After he voted to defund Planned Parenthood, Sen. Cory Gardner hopped on the radio said, not to worry, no one in Colorado will suffer if the health organization loses federal funding.
"We voted to take the money from Planned Parenthood and distribute it to the community health clinics around the state of Colorado," Gardner told KNUS 710-AM's Dan Caplis Aug. 13, vowing that the investigation of Planned Parenthood in Congress will continue. "There are nine times more community health clinics than there are Planned Parenthood clinics, and so they provide more access to women and men across the state." (Listen to Caplis belowAug. 13 and also on Kelley and Company here on Aug. 10.)
It's true that there are many more community health centers than Planned Parenthood clinics in our state. But this doesn't mean that throwing more money at the community health clinics would provide equal or greater access to healthcare than what's available now.
First of all, studies have shown that the community health center (CHC) network and federally qualified health center (FQHCs) network don't offer all types of birth control and reproductive health care. That's why many large community health centers actually factually refer patients to Planned Parenthood. Planned Parenthood specializes in reproductive health care--while community health centers offer a wider range of services.
So it's not surprising that even though Planned Parenthood operates just 10 percent of all publicly funded family clinics, 36 percent of patients seeking family-planning services turn to Planned Parenthood.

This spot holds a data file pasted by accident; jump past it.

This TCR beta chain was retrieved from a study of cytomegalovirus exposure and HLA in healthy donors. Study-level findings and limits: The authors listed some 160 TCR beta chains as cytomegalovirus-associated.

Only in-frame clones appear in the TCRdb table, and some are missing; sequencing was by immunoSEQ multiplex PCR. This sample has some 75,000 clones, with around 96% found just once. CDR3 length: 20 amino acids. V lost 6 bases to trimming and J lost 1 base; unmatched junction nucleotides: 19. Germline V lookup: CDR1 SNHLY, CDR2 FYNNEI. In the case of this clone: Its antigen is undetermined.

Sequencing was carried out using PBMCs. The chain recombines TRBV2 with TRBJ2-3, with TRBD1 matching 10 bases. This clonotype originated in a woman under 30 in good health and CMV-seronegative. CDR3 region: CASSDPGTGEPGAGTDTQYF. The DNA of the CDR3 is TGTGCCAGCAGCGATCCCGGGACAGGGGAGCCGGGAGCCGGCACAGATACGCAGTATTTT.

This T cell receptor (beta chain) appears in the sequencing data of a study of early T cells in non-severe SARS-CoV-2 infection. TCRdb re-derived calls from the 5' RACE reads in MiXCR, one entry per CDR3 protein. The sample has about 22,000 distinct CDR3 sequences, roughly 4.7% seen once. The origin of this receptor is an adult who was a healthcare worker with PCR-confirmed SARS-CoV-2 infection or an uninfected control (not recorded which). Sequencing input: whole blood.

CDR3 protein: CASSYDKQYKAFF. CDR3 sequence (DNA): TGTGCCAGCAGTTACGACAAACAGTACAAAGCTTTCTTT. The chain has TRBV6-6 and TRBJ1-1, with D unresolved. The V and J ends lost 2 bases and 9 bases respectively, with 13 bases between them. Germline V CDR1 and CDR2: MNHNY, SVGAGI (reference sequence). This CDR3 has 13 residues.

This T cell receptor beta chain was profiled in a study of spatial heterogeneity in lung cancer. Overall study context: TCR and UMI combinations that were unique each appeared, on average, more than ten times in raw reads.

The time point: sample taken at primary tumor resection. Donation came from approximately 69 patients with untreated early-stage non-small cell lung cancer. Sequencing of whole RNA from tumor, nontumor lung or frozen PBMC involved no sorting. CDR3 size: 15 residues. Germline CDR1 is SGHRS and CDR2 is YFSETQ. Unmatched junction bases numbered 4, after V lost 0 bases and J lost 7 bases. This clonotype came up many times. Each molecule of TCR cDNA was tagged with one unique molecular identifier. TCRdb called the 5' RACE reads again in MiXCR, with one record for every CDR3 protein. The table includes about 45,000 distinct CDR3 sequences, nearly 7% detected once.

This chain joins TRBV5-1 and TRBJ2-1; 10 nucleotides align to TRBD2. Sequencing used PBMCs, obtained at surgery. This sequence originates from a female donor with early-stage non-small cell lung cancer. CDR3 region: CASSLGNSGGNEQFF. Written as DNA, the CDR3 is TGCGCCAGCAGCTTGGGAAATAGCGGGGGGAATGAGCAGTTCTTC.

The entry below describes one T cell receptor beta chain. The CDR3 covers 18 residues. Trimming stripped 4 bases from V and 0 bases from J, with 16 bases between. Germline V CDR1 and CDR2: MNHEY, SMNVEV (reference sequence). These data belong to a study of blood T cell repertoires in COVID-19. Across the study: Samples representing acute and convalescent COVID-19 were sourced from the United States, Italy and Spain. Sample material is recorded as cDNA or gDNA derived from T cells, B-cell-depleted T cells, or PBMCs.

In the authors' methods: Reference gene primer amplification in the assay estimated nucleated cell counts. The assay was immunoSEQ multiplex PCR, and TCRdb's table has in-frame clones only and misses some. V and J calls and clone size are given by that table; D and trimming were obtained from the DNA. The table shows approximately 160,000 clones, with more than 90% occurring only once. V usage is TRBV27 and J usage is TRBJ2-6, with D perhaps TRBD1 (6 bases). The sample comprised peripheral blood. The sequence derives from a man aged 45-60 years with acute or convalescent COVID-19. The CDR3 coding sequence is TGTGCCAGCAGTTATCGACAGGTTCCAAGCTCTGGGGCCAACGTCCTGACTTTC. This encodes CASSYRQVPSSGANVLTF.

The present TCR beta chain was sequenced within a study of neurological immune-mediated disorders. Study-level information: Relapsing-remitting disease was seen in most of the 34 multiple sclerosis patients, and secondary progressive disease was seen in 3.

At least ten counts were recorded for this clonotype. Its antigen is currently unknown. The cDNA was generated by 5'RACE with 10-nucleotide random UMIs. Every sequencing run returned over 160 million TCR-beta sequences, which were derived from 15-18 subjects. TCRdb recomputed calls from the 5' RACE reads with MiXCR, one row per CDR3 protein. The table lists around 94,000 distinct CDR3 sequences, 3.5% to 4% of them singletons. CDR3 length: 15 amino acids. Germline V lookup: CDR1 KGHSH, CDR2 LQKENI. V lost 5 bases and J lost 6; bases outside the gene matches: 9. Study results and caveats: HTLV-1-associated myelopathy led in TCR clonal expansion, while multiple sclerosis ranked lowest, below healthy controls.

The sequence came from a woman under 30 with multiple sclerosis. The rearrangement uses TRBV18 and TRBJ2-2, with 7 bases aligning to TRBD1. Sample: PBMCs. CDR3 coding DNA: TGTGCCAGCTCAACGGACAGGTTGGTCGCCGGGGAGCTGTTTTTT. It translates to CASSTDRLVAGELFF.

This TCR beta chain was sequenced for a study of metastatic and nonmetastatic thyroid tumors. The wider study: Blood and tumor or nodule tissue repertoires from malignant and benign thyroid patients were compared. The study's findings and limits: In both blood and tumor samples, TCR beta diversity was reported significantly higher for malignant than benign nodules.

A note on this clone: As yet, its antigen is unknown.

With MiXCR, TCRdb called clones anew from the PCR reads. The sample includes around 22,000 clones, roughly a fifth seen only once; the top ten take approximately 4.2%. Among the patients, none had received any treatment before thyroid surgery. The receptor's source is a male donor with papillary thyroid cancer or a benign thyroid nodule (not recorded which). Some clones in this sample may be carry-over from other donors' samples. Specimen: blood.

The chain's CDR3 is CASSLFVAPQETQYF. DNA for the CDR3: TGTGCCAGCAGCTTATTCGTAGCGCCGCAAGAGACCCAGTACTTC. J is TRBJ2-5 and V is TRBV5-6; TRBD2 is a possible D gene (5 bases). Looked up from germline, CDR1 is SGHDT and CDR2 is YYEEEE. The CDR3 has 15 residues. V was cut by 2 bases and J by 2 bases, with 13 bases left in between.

Poor people on Medicaid go disproportionately to Planned Parenthood for these services, and it's unlikely that the safety net and the health care system, as currently configured, could absorb Planned Parenthood's patients. This means that defunding Planned Parenthood would weaken our country's already weak safety net.
Planned Parenthood Votes Colorado blogged this in response to Gardner's radio remarks (and discussed the issue with The Denver Post's Joey Bunch here):
In Colorado, Planned Parenthood serves over 80,000 people each year. Including helping 57,000 women get their birth control, 11,000 women get breast wellness exams, and 56,000 Coloradans get STD tests. These are services people need -- usually immediately. And these services are being provided by PP most often to low-income and rural Coloradans. Three-quarters of Planned Parenthood's patients are low-income, making less than $37,000 a year for a family of four. In Colorado, Planned Parenthood has 20 health centers, many of in rural communities, like Granby, Salida, La Junta and Alamosa. Women in all communities need reproductive health care, and Planned Parenthood provides it.
Furthermore, it is harder and harder for low-income people in this country to find a provider, even though they may now have coverage because of the Affordable Care Act. According to a report from the U.S. Government Accountability Office only 41 percent of OB/GYN's in Medicaid managed care networks are even taking new clients. Without Planned Parenthood thousands of Colorado women, and millions around the country, would have no place to go when they need care.
Finally, you cannot write about the impacts of extracting Planned Parenthood from our communities, or reducing its presence, without saying this: the debate about defunding Planned Parenthood is also about choice. Planned Parenthood is barred by law from using federal money for abortion, just as community health clinics are. But Planned Parenthood offers this option through other funding sources, while the community health clinics do not.
So, when an anti-choice politician like Gardner tells an anti-choice radio host like Caplis that our life in Colorado will be better off without federal funds for Planned Parenthood, you don't have to dig too deep to find out there's another side to the story.
Listen below to Sen. Cory Gardner on KNUS 710-AM's Dan Caplis Show Aug. 13, 2015.